Thursday, 26 August 2010

Minimum pricing of alcohol

In a previous posing, The alcohol law reform package, I noted that,
A minimum price regime is just as stupid for alcohol as it is for any other product. If the price is set below equilibrium it doesn't matter and if it is set above, then supply will be greater than demand and consumers lose out.
Now thanks to Offsetting Behaviour I see I could in fact be right, consumers do lose out from minimum prices. Eric quotes from this article in The Press and Journal:
The Scottish Government’s plan to control the price of alcohol will barely tackle problem drinking while costing consumers £184million a year, according to a leading consultancy.
The Press and Journal article is reporting on research by The Centre for Economics and Business Research. Their reports are available here and here.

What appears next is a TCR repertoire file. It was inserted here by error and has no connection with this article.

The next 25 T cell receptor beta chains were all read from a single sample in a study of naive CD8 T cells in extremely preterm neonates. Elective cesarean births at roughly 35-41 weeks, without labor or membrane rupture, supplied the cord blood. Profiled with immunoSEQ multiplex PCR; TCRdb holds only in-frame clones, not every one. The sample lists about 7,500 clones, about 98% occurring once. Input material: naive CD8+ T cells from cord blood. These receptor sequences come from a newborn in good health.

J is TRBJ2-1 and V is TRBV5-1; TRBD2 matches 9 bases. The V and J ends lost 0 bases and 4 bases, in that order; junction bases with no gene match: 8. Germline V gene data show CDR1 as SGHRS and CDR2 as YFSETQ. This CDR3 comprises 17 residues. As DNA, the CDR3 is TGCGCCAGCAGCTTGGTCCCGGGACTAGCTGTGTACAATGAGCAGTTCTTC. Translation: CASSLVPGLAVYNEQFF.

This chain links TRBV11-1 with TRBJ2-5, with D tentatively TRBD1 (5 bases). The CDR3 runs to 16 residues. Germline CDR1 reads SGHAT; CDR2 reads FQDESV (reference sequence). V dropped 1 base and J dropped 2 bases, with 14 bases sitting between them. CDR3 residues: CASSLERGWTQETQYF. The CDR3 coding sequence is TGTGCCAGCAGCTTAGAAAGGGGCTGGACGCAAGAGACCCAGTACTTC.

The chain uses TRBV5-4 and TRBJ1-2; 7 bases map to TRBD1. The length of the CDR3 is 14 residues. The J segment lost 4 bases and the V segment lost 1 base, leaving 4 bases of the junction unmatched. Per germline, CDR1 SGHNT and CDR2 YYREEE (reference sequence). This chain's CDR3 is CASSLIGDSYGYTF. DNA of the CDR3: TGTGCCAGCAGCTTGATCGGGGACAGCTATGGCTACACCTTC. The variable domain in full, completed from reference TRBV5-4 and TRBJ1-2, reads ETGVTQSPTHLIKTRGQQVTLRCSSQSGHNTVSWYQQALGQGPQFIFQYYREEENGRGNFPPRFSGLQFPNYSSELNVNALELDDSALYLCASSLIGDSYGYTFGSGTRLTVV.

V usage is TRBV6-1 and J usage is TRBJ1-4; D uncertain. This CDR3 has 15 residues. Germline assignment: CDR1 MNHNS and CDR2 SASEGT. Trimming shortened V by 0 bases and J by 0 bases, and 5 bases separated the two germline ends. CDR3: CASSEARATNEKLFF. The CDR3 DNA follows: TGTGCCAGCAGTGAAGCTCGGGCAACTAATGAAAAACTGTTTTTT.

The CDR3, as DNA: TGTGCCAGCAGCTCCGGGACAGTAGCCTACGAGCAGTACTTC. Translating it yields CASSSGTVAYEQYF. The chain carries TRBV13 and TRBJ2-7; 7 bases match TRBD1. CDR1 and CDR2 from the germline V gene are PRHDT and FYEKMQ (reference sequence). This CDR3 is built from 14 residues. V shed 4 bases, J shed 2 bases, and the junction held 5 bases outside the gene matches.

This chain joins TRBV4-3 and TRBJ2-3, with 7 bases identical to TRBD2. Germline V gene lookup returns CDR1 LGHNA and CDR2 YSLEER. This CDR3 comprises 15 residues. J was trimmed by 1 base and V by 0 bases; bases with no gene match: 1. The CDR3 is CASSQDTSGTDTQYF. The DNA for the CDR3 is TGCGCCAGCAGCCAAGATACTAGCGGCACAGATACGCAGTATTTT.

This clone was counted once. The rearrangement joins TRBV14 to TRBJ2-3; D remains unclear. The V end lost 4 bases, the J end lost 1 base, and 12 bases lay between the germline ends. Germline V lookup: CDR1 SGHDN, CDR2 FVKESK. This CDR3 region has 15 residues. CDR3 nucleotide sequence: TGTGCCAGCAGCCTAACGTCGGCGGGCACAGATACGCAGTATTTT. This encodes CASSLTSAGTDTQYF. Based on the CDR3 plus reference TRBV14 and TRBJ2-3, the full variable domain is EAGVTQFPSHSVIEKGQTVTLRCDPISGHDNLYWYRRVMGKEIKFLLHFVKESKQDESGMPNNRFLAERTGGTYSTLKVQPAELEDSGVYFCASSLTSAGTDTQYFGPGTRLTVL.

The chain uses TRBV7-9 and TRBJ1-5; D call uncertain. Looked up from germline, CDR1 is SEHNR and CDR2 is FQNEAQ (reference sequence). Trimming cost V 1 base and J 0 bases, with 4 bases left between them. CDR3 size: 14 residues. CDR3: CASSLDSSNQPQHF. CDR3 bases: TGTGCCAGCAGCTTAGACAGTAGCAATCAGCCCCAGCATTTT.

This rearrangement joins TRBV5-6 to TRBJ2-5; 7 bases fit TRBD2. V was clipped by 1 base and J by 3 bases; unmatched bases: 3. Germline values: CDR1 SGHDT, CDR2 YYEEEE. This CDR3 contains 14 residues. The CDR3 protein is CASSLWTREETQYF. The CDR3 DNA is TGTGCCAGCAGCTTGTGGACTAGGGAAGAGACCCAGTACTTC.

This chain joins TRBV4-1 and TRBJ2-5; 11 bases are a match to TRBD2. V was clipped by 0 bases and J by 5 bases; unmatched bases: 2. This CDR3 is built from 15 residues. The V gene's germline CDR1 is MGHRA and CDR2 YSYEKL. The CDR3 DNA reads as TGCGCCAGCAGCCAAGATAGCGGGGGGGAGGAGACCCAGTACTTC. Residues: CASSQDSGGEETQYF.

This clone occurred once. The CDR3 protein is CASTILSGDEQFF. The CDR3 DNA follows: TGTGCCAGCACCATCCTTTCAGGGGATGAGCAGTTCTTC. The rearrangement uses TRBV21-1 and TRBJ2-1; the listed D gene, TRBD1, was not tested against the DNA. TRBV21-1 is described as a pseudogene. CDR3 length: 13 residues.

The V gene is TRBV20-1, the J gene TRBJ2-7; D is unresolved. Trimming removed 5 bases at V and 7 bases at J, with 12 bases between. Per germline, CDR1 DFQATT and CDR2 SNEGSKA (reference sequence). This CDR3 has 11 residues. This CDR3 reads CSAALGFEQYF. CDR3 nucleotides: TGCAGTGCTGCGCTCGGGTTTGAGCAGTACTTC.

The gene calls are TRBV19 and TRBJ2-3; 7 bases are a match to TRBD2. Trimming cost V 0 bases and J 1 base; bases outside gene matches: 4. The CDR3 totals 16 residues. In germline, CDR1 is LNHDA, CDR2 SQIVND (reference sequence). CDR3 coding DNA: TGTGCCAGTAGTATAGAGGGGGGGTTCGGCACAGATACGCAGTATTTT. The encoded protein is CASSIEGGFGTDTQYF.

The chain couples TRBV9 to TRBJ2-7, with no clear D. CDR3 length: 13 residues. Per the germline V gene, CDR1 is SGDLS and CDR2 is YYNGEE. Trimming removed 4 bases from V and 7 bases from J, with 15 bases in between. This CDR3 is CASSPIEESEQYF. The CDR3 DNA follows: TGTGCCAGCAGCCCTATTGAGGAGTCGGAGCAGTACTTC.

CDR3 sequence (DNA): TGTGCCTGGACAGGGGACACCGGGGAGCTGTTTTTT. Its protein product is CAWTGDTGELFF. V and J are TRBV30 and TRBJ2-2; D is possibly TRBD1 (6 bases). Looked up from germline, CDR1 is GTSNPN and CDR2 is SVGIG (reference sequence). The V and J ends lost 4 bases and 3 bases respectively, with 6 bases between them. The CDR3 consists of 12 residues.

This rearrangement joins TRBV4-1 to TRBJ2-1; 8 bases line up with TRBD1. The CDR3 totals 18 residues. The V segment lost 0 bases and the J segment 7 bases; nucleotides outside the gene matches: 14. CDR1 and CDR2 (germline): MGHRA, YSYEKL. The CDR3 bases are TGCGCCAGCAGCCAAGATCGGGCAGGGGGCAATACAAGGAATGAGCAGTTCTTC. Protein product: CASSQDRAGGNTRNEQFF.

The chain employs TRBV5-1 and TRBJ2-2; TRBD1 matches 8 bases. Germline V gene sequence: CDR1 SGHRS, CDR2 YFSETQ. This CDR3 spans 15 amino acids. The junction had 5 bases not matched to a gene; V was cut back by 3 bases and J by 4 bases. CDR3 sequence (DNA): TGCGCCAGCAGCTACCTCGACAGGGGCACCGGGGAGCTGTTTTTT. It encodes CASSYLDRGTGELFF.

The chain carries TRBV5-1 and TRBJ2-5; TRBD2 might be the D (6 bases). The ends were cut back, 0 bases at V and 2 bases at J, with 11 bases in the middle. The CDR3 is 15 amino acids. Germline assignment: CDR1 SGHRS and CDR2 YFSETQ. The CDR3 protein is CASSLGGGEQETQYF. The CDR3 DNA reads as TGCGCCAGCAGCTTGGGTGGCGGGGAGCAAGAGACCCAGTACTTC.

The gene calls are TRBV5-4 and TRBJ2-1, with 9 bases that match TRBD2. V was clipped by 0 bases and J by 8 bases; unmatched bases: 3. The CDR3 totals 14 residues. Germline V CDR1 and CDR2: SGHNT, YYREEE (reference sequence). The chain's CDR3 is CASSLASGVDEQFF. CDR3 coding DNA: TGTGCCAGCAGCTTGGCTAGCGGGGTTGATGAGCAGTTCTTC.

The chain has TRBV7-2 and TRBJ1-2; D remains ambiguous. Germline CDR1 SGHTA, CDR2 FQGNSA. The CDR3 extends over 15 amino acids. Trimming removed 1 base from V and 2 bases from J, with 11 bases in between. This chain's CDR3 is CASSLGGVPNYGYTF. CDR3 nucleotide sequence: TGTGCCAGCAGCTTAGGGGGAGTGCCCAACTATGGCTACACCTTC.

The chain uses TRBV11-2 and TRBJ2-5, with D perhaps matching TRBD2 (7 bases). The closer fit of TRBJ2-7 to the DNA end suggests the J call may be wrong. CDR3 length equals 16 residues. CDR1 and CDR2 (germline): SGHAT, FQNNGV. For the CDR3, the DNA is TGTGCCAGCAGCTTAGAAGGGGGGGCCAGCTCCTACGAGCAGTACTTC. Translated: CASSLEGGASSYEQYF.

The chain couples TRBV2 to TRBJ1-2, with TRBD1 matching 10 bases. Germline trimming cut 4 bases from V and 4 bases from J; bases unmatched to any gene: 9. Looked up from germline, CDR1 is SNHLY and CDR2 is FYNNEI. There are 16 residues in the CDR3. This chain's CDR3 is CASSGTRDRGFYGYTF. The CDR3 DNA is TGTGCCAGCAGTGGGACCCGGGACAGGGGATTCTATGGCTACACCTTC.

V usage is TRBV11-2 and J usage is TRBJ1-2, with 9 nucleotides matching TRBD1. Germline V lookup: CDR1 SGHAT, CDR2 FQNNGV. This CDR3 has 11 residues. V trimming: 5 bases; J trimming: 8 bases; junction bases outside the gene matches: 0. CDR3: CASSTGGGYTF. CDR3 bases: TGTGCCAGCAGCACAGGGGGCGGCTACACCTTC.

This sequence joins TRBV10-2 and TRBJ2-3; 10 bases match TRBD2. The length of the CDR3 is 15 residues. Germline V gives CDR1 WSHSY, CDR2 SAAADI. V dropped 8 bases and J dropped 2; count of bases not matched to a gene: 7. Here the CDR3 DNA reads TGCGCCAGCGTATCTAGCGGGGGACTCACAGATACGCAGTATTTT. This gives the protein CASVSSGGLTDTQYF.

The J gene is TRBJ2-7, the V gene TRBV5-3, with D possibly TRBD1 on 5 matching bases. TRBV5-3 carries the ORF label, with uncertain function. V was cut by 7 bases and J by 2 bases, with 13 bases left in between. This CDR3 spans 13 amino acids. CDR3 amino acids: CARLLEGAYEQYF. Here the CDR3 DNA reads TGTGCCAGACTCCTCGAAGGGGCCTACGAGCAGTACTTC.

In my posting I also said,
Also it will just make it easier for retailers to find ways to collude and increase prices for alcohol sales.
The CEBR says
In effect, minimum pricing legislation forces firms to price as if they were in a cartel.

In addition to promoting cartel style profits, minimum pricing is also likely to lead to a reduction in the number of alcohol producers and brands available to consumers, as such price levels would ‘crowd out’ producers at the lower end of the market.
So minimum prices do nothing to effect problems drinking, imposes huge costs on consumers, leads to cartel pricing and actually harms some producers.
Senior CEBR economist Benjamin Williamson said: “This report shows that the case for minimum pricing is extremely weak. It would not target problem drinkers and would have a genuine negative economic impact in terms of jobs, trade and costs to the consumer.”
Well those have to be great reasons for wanting minimum prices ...... Not!

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